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Yesterday MSAE and ten other Michigan-based member organizations jointly filed an Amicus Brief on the case of Tessa Motors, Inc. v. Ruth Johnson, in her official
capacity as Secretary of State and Chief Motor Vehicle Administrator, Bill Schuette, in his official capacity as Attorney General, and Rick Snyder, in his official capacity as Governor. The brief states the importance of the issue of maintaining confidential communications between the members and the organization. Addressed in the brief are three core issues:
- Association-member communications lie at the heart of the important interests that millions of Americans advance through amici and groups like them.
- An order compelling disclosure or member association communications strikes at the heart of associational activities.
- Compelling production of association-member communications merely to show “witness bias” will severely undermine the associational privilege and chill association-member communications.
The brief references a number of ASAE documents that support the value of the organization in being the collective voice for the members. Read the full brief.
Amicus briefs are legal documents filed in appellate court cases by non-litigants who have a strong interest in the subject matter. The briefs advise the court of relevant information that the court should consider because it could set precedent. Amici curiae (friends of the court) are interested entities who are assisting the court by offering information that bears on the case.
One of the principle roles of associations is to advocate on behalf of their memberships before the legislative, executive, and judicial branches of government.
Advocacy Corner: Week of March 1, 2019
Updates to the national Unrelated Business Income Tax, another round of Michigan auto insurance reform, state redistricting, and more in MSAE’s advocacy round-up through Friday, March 1st.
Photo by en.wikipedia.org
The Department of Labor released a proposed rule last summer that would require employers to pay overtime wages to employees making $50,440 or less per year, which would be a 113 percent increase over the current threshold.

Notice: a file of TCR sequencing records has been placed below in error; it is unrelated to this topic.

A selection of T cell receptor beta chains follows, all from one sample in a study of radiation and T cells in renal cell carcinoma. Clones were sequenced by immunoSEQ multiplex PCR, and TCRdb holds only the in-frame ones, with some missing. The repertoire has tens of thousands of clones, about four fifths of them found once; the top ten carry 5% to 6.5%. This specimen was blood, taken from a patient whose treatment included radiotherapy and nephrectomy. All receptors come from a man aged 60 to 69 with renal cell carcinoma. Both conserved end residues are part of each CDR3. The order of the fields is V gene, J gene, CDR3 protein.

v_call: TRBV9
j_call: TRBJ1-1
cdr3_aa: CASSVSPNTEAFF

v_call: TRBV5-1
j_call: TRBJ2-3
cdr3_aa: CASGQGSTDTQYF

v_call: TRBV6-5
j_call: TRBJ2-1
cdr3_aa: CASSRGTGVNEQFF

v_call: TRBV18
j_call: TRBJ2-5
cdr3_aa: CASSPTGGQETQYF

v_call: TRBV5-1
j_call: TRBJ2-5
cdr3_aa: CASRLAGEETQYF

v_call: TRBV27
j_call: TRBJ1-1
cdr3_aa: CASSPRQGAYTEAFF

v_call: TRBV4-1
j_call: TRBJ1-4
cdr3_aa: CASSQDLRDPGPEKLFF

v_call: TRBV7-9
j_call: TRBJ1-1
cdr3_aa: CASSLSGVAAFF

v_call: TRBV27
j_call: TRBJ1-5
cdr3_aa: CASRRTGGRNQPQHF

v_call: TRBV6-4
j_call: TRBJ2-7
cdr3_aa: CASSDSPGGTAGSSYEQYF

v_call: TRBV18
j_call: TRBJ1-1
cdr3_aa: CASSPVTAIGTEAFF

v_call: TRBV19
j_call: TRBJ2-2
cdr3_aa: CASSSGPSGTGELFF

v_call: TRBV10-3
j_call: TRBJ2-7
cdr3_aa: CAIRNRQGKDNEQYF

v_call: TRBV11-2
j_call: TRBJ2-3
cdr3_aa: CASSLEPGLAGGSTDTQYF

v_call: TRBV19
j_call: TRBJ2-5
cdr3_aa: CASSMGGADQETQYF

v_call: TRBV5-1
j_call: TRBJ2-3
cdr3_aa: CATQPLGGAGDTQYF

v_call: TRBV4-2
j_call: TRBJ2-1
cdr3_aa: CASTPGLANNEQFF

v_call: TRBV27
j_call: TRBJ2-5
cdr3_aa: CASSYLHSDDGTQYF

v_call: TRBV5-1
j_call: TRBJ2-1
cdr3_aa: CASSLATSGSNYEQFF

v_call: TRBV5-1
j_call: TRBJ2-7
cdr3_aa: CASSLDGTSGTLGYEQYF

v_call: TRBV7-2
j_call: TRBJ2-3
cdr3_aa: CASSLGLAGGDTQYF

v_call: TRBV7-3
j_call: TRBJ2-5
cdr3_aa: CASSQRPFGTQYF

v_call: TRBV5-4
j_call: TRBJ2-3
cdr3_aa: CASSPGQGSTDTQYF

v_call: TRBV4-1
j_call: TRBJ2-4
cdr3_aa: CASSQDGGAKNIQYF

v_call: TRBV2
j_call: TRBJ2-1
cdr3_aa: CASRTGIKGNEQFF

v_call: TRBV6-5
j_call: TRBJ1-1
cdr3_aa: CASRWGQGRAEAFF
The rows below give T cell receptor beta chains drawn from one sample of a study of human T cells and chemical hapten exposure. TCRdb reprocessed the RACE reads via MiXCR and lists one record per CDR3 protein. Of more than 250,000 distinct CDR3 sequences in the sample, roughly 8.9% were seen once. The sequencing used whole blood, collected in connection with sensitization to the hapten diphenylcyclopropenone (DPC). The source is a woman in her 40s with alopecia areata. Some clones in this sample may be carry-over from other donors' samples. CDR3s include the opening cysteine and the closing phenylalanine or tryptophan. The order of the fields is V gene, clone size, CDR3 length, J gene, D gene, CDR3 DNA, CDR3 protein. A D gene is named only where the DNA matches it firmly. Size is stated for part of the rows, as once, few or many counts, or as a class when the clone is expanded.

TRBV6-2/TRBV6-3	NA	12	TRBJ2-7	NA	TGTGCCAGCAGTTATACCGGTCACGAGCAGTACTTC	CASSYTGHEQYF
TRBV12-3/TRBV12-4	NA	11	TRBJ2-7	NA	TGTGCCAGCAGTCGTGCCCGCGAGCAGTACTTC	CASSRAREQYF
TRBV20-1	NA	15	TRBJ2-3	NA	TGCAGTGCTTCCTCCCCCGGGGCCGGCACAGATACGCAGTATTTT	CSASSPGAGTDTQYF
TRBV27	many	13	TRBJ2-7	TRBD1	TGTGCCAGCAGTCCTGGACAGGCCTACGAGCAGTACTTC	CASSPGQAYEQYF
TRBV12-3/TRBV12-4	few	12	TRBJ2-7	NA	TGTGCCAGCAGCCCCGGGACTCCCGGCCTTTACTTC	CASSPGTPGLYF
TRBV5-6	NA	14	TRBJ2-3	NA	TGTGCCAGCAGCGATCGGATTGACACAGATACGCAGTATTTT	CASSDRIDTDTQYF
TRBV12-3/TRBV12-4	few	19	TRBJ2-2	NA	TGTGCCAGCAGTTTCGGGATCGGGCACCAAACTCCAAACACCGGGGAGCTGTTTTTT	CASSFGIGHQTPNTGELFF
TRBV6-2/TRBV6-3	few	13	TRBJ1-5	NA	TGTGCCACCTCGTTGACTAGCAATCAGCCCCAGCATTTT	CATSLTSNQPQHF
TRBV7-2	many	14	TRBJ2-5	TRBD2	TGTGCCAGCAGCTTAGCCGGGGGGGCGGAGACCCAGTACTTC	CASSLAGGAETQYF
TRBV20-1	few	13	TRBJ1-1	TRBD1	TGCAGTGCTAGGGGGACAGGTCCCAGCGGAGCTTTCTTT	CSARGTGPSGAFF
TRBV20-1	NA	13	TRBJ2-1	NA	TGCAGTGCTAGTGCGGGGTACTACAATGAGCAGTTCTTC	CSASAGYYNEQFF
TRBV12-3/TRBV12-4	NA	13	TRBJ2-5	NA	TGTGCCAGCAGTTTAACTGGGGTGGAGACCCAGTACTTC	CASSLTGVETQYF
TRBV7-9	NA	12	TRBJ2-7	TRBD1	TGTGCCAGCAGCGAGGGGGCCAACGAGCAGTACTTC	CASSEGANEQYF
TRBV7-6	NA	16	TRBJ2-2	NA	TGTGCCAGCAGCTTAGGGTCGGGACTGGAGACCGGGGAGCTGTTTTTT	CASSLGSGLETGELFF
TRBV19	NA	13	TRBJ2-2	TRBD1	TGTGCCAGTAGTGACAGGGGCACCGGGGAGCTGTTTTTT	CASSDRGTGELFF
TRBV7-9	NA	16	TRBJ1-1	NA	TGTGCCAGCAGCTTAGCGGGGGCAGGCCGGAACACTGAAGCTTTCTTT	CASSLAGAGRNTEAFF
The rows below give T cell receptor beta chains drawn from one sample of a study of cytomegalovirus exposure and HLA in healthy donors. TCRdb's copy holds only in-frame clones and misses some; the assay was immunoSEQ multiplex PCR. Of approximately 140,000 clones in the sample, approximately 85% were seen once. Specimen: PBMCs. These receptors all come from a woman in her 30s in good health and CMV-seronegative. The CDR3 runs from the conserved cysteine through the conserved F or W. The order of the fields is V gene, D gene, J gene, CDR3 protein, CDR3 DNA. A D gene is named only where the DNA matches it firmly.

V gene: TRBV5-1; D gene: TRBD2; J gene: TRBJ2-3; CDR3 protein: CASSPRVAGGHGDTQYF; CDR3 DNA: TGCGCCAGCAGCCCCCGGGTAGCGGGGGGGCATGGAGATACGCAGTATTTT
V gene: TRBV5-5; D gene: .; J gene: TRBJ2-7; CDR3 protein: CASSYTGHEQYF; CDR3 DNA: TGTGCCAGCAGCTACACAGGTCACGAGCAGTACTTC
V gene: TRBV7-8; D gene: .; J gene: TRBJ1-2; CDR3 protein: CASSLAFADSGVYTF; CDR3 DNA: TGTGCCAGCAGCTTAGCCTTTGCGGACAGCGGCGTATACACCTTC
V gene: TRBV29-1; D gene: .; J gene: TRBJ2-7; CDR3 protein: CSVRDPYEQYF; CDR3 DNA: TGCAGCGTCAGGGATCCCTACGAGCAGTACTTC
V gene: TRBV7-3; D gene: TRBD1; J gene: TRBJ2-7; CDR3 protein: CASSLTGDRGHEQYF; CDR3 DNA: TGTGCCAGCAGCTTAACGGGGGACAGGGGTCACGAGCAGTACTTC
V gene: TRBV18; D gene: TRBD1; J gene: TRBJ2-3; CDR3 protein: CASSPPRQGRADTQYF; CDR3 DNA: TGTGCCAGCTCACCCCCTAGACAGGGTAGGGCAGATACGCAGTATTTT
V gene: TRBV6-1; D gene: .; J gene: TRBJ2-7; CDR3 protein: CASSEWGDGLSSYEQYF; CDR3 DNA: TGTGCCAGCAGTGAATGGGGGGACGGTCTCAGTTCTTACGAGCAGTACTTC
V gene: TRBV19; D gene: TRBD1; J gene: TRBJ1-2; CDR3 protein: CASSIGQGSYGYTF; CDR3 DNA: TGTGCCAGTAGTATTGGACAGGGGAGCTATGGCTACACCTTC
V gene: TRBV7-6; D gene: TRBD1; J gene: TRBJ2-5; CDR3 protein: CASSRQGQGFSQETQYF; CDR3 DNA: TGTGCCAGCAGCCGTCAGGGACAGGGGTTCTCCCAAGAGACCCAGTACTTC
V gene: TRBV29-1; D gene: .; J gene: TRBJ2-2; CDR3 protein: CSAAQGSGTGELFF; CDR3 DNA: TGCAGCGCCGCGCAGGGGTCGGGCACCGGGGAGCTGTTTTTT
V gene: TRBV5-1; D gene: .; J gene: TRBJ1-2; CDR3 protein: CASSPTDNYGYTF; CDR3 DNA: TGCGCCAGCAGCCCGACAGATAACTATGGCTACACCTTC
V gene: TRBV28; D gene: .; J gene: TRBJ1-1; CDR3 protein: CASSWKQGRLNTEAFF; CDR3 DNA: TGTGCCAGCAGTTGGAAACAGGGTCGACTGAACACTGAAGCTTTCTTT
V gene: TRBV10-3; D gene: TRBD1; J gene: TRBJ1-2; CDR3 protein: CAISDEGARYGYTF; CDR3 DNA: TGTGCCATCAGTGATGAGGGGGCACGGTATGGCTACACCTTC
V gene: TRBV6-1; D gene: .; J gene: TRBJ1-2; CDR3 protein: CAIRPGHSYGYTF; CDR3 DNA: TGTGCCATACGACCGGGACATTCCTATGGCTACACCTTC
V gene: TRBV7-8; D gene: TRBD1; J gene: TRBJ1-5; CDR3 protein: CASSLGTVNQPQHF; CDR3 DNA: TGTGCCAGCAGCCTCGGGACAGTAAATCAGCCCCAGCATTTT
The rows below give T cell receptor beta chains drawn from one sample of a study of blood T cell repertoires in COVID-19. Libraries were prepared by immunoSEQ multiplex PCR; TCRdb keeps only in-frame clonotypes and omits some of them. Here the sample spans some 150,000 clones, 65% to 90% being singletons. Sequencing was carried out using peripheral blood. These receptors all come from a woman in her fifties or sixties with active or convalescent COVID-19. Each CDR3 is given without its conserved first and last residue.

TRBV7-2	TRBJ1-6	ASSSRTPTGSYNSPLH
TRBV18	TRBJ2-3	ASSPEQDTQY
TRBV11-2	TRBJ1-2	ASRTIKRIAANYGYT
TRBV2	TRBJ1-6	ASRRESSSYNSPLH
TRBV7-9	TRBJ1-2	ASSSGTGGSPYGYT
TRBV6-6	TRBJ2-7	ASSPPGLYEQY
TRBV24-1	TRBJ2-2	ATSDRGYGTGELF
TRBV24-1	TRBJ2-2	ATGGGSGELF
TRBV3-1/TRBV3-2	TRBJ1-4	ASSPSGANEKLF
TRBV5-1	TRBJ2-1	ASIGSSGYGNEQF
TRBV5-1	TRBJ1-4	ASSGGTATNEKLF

Numerous organizations, including MSAE, submitted comments on the proposed rule to DOL last year. MSAE reported that the the new rule would adversely affect many nonprofit organizations. To contain payroll costs from increased overtime obligations, employers would have to either lay off employees or exclude reclassified employees from telework and career growth opportunities outside of core business hours.
Several major ballot proposals are set to appear on the upcoming November 6 ballot.
In 2018, voters will decide to either approve or reject three seminal legislative measures that, if adopted, could have significant and immediate impact throughout the state.
Ballot proposals differ from the traditional, standard process followed by lawmakers in that they give citizens the opportunity to cast their personal vote on whether or not a proposed idea becomes law.
State and local officials made their return to the capitol city this week as we look back at the 2018 Lame Duck session and a brief look ahead at Michigan’s 2019 public policy arena.
With one week remaining in the Lame Duck session, the legislature continued to take up action on a number of bills including Michigan school grading systems, the right of the legislature to litigate, citizen-initiated bills, and more. The U.S. House and Senate also passed significant revisions to nonprofit fringe benefits and donor disclosure rules.